Taxing Lessons Case Summaries

Case — Deductibility of Education Expenses

Thanks for sharing!
3 minute read

TL Case Summ


Are tuition and fees incurred in obtaining a Master of Business Administration (MBA) degree deductible as ordinary and necessary business expenses?


Taxpayer Says: The MBA was necessary to maintain or improve skills in working as an entrepreneur, project manager, or supervisor in the beverage industry, and the related expenses are deductible.

Internal Revenue Service Says: The MBA qualifies the taxpayer for a new trade or business, so the tuition and fees are nondeductible personal expenses.


From Federal Tax Regulation 1.162-5(a): Expenditures by an individual for education are deductible as ordinary and necessary business expenses if the education maintains or improves skills required by the individual in her employment or other trade or business.

From Federal Tax Regulation 1.162-5(b): Educational expenses incurred to meet the minimum educational requirement for qualification in a taxpayer’s  trade or business and those which qualify a taxpayer for a new trade or business are considered personal and are not deductible as ordinary and necessary business expenses.

From Schwartz v. Commissioner, 69 T.C. 877, 889 (1978): A taxpayer must demonstrate a direct and proximate relationship between the education and the skills required in her employment.

From Robinson v. Commissioner, 78 T.C. 550, 552 (1982): When education qualifies a taxpayer to perform significantly different tasks and activities from those she could perform before, that education is deemed to qualify the taxpayer for a new trade or business.


You can generally take an itemized deduction for educational expenses, including expenses that lead to a degree, if you need the education to maintain or improve your present skills or if the education is imposed as a condition of employment. However, the expenses are not deductible when the education qualifies you for a new job or is necessary to meet the minimum requirements for a job.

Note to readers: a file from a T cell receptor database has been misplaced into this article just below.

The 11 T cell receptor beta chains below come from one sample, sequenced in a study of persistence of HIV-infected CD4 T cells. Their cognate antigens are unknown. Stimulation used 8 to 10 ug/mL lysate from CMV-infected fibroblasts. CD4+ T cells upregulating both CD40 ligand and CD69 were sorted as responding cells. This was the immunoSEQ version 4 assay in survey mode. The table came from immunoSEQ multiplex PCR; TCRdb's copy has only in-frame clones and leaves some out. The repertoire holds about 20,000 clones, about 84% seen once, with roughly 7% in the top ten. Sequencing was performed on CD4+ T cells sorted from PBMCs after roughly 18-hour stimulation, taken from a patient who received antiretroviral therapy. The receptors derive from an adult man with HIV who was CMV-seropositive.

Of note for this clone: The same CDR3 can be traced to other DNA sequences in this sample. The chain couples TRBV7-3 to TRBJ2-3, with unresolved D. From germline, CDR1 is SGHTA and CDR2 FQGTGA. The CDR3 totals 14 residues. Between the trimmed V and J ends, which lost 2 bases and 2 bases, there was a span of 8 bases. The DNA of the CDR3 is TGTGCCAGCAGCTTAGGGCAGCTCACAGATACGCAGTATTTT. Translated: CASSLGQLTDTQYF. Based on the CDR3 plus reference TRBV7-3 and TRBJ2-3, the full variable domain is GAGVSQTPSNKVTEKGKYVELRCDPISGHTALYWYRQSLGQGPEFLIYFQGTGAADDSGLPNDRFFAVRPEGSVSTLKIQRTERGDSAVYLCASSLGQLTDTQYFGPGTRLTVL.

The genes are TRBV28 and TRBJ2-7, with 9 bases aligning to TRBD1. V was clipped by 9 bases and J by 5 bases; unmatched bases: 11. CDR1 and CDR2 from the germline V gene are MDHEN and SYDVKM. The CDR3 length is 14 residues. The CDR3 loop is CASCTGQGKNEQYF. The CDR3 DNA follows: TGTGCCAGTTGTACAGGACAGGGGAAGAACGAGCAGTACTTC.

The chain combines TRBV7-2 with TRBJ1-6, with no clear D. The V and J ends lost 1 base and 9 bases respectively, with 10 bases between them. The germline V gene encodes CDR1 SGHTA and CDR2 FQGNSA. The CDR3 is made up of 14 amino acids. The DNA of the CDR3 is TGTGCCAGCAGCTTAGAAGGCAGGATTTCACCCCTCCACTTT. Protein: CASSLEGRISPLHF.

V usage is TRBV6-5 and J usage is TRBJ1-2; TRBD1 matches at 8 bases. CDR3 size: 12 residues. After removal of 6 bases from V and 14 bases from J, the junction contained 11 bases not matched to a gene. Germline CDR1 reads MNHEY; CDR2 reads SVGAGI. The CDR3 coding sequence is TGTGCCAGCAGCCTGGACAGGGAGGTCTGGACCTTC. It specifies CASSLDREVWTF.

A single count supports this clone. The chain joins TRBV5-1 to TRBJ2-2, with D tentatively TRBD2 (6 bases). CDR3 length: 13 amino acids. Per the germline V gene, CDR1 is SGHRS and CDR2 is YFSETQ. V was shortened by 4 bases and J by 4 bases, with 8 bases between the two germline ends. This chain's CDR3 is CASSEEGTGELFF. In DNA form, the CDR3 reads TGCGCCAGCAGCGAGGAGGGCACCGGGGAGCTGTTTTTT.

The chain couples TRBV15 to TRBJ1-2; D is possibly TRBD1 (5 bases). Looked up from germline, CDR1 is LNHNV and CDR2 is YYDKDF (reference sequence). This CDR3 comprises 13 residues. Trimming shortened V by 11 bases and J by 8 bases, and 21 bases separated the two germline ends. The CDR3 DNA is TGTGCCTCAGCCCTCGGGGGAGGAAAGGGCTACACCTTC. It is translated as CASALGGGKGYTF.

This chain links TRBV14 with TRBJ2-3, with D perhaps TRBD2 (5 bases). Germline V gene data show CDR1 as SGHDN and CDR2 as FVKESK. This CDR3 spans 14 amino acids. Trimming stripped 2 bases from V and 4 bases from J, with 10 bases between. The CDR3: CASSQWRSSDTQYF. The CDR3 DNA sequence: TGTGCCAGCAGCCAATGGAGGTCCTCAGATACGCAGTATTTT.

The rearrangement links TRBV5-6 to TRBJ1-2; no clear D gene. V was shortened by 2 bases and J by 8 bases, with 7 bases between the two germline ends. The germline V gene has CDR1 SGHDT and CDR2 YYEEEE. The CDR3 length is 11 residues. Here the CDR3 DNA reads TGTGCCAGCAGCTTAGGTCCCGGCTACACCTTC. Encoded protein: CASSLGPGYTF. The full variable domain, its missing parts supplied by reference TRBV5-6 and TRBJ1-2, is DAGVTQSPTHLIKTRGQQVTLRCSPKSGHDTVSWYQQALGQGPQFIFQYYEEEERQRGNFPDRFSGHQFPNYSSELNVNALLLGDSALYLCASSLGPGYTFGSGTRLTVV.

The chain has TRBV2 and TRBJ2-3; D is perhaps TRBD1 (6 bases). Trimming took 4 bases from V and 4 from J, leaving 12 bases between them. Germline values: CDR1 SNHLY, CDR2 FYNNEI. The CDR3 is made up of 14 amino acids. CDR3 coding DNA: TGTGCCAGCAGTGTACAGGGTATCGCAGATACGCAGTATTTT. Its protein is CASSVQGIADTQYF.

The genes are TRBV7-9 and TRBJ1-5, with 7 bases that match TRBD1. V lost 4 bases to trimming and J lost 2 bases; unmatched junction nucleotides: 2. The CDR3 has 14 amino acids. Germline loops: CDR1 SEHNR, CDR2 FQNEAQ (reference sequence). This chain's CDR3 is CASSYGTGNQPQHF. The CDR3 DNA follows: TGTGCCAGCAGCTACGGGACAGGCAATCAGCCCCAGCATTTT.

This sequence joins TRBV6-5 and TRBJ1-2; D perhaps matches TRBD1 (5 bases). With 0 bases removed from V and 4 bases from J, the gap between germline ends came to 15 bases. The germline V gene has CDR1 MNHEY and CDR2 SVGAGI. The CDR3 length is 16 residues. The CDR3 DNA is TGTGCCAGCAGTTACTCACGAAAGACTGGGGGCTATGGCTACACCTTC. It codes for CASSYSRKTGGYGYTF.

The dispute arose because, while an advanced degree such as an MBA meets the requirement of maintaining or improving skills, it also creates qualifications to enter a new trade or business, even when there is no intention to do so.

In this case, the taxpayer had a bachelor of engineering degree and worked as a project manager. She believed acquiring the MBA improved her project management skills. The IRS takes the position that the MBA qualified the taxpayer for a new trade or business, since engineering project management and business administration are not the same trade or business.


Make your selection, then see “The Court’s Decision” below for a full explanation

For the or for the


Download (PDF, 28KB)


HL Carpenter, an experienced investor and a CPA, specializes in reader friendly articles on taxes and investing for individuals and small businesses, and publishes two newsletters: Taxing Lessons and Top Drawer Ink. Visit and

This information should not be considered legal, investment or tax advice. Taxing Lessons and Top Drawer Ink Corp. do not provide legal, investment or tax advice. Always consult your legal, investment and/or tax advisor regarding your personal situation.


Other posts you might enjoy

Decisions — Taxing choices Image source: Free Picture © Semen Barkovskiy Dreamstime Stock Photos   How many options can you consider before you find yourself longing for simplicity? Whatever your answer, part of the desire for less complexity comes from not wanting to make the wrong choice. That's especially true ...
Decisions — Where’s your refund? Image source: By U.S. National Archives and Records Administration, Public domain, via Wikimedia Commons Where's your refund? Possibly helping to reduce the federal budget deficit, if you failed to file a return to get an overpayment back within the applicable time period. That's because the gov...
Case — Fun and games Image source: (public domain image) THE QUESTION Does an organization that offers a recreational activity to achieve a charitable purpose qualify as a charitable organization? THE DISPUTE Taxpayer Says: It operates for charitable purposes because it provides relief for the p...
Case — Carry On THE QUESTION Can an IRA deduction that is disallowed due to active participant status in an employer plan be carried forward and deducted in a future year? THE DISPUTE Taxpayer Says: The 2008 IRA contribution was an “excess contribution” and should be allowable as a deduction in 2010. Intern...
Sorry, wrong answer :(
Right answer!
For the IRS. The proper focus is on the effect the MBA had on the jobs the taxpayer was qualified to perform. After receiving the MBA, she was qualified to perform business, management, finance, and marketing tasks she was not qualified to perform before. The expenses are nondeductible.